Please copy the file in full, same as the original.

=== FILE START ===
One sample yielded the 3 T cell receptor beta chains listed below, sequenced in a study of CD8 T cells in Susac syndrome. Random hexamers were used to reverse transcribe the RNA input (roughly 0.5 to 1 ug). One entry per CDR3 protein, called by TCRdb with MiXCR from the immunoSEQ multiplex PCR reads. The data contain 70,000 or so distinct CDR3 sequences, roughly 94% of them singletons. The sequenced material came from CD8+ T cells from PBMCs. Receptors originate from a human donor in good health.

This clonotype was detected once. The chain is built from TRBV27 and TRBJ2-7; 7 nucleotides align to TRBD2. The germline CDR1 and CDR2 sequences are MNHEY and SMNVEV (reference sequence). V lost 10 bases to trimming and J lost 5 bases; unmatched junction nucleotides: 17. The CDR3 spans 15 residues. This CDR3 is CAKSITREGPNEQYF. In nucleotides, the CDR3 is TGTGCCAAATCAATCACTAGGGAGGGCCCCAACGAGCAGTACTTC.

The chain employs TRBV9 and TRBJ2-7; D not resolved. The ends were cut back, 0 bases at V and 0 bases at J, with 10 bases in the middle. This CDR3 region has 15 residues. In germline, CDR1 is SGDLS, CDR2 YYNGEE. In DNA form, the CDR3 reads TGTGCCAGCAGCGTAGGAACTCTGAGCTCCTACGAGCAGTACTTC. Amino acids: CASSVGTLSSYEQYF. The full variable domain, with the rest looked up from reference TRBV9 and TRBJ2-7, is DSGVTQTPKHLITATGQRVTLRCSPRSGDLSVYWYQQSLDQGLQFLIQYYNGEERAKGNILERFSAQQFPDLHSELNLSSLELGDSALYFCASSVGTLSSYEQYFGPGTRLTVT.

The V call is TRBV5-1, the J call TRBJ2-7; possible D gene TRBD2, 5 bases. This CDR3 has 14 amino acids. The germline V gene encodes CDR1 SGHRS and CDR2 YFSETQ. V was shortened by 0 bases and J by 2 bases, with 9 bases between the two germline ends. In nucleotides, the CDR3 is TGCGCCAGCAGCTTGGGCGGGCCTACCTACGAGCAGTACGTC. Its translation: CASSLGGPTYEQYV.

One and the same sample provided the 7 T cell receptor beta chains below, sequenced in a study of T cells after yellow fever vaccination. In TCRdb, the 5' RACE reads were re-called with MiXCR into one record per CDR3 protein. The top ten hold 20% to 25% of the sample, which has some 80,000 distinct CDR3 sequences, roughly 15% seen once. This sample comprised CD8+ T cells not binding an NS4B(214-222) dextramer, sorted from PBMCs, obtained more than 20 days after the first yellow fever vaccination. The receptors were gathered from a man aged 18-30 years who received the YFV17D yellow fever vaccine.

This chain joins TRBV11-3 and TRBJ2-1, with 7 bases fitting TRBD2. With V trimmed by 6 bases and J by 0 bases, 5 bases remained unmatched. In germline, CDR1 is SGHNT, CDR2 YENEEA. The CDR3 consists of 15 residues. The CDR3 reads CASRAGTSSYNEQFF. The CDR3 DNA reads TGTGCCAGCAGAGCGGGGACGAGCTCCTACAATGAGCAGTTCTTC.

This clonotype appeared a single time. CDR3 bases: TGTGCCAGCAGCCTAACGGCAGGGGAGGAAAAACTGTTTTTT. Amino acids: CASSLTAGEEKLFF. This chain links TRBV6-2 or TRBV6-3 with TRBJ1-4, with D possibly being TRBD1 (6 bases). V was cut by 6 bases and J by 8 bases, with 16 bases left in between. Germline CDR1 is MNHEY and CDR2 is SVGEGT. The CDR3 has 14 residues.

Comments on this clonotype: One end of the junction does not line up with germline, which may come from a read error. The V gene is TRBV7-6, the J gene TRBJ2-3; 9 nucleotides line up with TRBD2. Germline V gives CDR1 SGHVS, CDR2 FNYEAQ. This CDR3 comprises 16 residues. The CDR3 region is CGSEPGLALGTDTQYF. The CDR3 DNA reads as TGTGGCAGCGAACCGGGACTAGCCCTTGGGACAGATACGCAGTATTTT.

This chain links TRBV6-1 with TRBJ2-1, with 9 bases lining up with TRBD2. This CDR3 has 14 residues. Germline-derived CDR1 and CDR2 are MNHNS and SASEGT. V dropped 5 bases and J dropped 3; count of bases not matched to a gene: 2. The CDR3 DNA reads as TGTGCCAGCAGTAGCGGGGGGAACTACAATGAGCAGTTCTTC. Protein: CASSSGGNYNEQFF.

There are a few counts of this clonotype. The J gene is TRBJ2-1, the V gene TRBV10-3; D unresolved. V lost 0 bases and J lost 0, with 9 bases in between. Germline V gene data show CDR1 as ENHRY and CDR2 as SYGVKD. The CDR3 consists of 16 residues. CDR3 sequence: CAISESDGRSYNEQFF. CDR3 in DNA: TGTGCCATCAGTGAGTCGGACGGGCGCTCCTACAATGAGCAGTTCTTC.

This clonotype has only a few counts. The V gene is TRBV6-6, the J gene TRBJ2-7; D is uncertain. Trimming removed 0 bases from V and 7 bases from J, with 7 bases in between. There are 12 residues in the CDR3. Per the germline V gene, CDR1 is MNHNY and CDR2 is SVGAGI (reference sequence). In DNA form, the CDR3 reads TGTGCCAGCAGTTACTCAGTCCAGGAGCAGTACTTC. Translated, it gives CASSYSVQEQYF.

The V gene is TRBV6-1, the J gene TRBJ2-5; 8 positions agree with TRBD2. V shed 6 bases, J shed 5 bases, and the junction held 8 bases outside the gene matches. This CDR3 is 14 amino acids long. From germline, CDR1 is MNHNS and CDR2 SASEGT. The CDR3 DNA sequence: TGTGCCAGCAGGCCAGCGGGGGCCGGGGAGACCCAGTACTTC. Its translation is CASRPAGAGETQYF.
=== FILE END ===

One sample yielded the 3 T cell receptor beta chains listed below, sequenced in a study of CD8 T cells in Susac syndrome. Random hexamers were used to reverse transcribe the RNA input (roughly 0.5 to 1 ug). One entry per CDR3 protein, called by TCRdb with MiXCR from the immunoSEQ multiplex PCR reads. The data contain 70,000 or so distinct CDR3 sequences, roughly 94% of them singletons. The sequenced material came from CD8+ T cells from PBMCs. Receptors originate from a human donor in good health.

This clonotype was detected once. The chain is built from TRBV27 and TRBJ2-7; 7 nucleotides align to TRBD2. The germline CDR1 and CDR2 sequences are MNHEY and SMNVEV (reference sequence). V lost 10 bases to trimming and J lost 5 bases; unmatched junction nucleotides: 17. The CDR3 spans 15 residues. This CDR3 is CAKSITREGPNEQYF. In nucleotides, the CDR3 is TGTGCCAAATCAATCACTAGGGAGGGCCCCAACGAGCAGTACTTC.

The chain employs TRBV9 and TRBJ2-7; D not resolved. The ends were cut back, 0 bases at V and 0 bases at J, with 10 bases in the middle. This CDR3 region has 15 residues. In germline, CDR1 is SGDLS, CDR2 YYNGEE. In DNA form, the CDR3 reads TGTGCCAGCAGCGTAGGAACTCTGAGCTCCTACGAGCAGTACTTC. Amino acids: CASSVGTLSSYEQYF. The full variable domain, with the rest looked up from reference TRBV9 and TRBJ2-7, is DSGVTQTPKHLITATGQRVTLRCSPRSGDLSVYWYQQSLDQGLQFLIQYYNGEERAKGNILERFSAQQFPDLHSELNLSSLELGDSALYFCASSVGTLSSYEQYFGPGTRLTVT.

The V call is TRBV5-1, the J call TRBJ2-7; possible D gene TRBD2, 5 bases. This CDR3 has 14 amino acids. The germline V gene encodes CDR1 SGHRS and CDR2 YFSETQ. V was shortened by 0 bases and J by 2 bases, with 9 bases between the two germline ends. In nucleotides, the CDR3 is TGCGCCAGCAGCTTGGGCGGGCCTACCTACGAGCAGTACGTC. Its translation: CASSLGGPTYEQYV.

One and the same sample provided the 7 T cell receptor beta chains below, sequenced in a study of T cells after yellow fever vaccination. In TCRdb, the 5' RACE reads were re-called with MiXCR into one record per CDR3 protein. The top ten hold 20% to 25% of the sample, which has some 80,000 distinct CDR3 sequences, roughly 15% seen once. This sample comprised CD8+ T cells not binding an NS4B(214-222) dextramer, sorted from PBMCs, obtained more than 20 days after the first yellow fever vaccination. The receptors were gathered from a man aged 18-30 years who received the YFV17D yellow fever vaccine.

This chain joins TRBV11-3 and TRBJ2-1, with 7 bases fitting TRBD2. With V trimmed by 6 bases and J by 0 bases, 5 bases remained unmatched. In germline, CDR1 is SGHNT, CDR2 YENEEA. The CDR3 consists of 15 residues. The CDR3 reads CASRAGTSSYNEQFF. The CDR3 DNA reads TGTGCCAGCAGAGCGGGGACGAGCTCCTACAATGAGCAGTTCTTC.

This clonotype appeared a single time. CDR3 bases: TGTGCCAGCAGCCTAACGGCAGGGGAGGAAAAACTGTTTTTT. Amino acids: CASSLTAGEEKLFF. This chain links TRBV6-2 or TRBV6-3 with TRBJ1-4, with D possibly being TRBD1 (6 bases). V was cut by 6 bases and J by 8 bases, with 16 bases left in between. Germline CDR1 is MNHEY and CDR2 is SVGEGT. The CDR3 has 14 residues.

Comments on this clonotype: One end of the junction does not line up with germline, which may come from a read error. The V gene is TRBV7-6, the J gene TRBJ2-3; 9 nucleotides line up with TRBD2. Germline V gives CDR1 SGHVS, CDR2 FNYEAQ. This CDR3 comprises 16 residues. The CDR3 region is CGSEPGLALGTDTQYF. The CDR3 DNA reads as TGTGGCAGCGAACCGGGACTAGCCCTTGGGACAGATACGCAGTATTTT.

This chain links TRBV6-1 with TRBJ2-1, with 9 bases lining up with TRBD2. This CDR3 has 14 residues. Germline-derived CDR1 and CDR2 are MNHNS and SASEGT. V dropped 5 bases and J dropped 3; count of bases not matched to a gene: 2. The CDR3 DNA reads as TGTGCCAGCAGTAGCGGGGGGAACTACAATGAGCAGTTCTTC. Protein: CASSSGGNYNEQFF.

There are a few counts of this clonotype. The J gene is TRBJ2-1, the V gene TRBV10-3; D unresolved. V lost 0 bases and J lost 0, with 9 bases in between. Germline V gene data show CDR1 as ENHRY and CDR2 as SYGVKD. The CDR3 consists of 16 residues. CDR3 sequence: CAISESDGRSYNEQFF. CDR3 in DNA: TGTGCCATCAGTGAGTCGGACGGGCGCTCCTACAATGAGCAGTTCTTC.

This clonotype has only a few counts. The V gene is TRBV6-6, the J gene TRBJ2-7; D is uncertain. Trimming removed 0 bases from V and 7 bases from J, with 7 bases in between. There are 12 residues in the CDR3. Per the germline V gene, CDR1 is MNHNY and CDR2 is SVGAGI (reference sequence). In DNA form, the CDR3 reads TGTGCCAGCAGTTACTCAGTCCAGGAGCAGTACTTC. Translated, it gives CASSYSVQEQYF.

The V gene is TRBV6-1, the J gene TRBJ2-5; 8 positions agree with TRBD2. V shed 6 bases, J shed 5 bases, and the junction held 8 bases outside the gene matches. This CDR3 is 14 amino acids long. From germline, CDR1 is MNHNS and CDR2 SASEGT. The CDR3 DNA sequence: TGTGCCAGCAGGCCAGCGGGGGCCGGGGAGACCCAGTACTTC. Its translation is CASRPAGAGETQYF.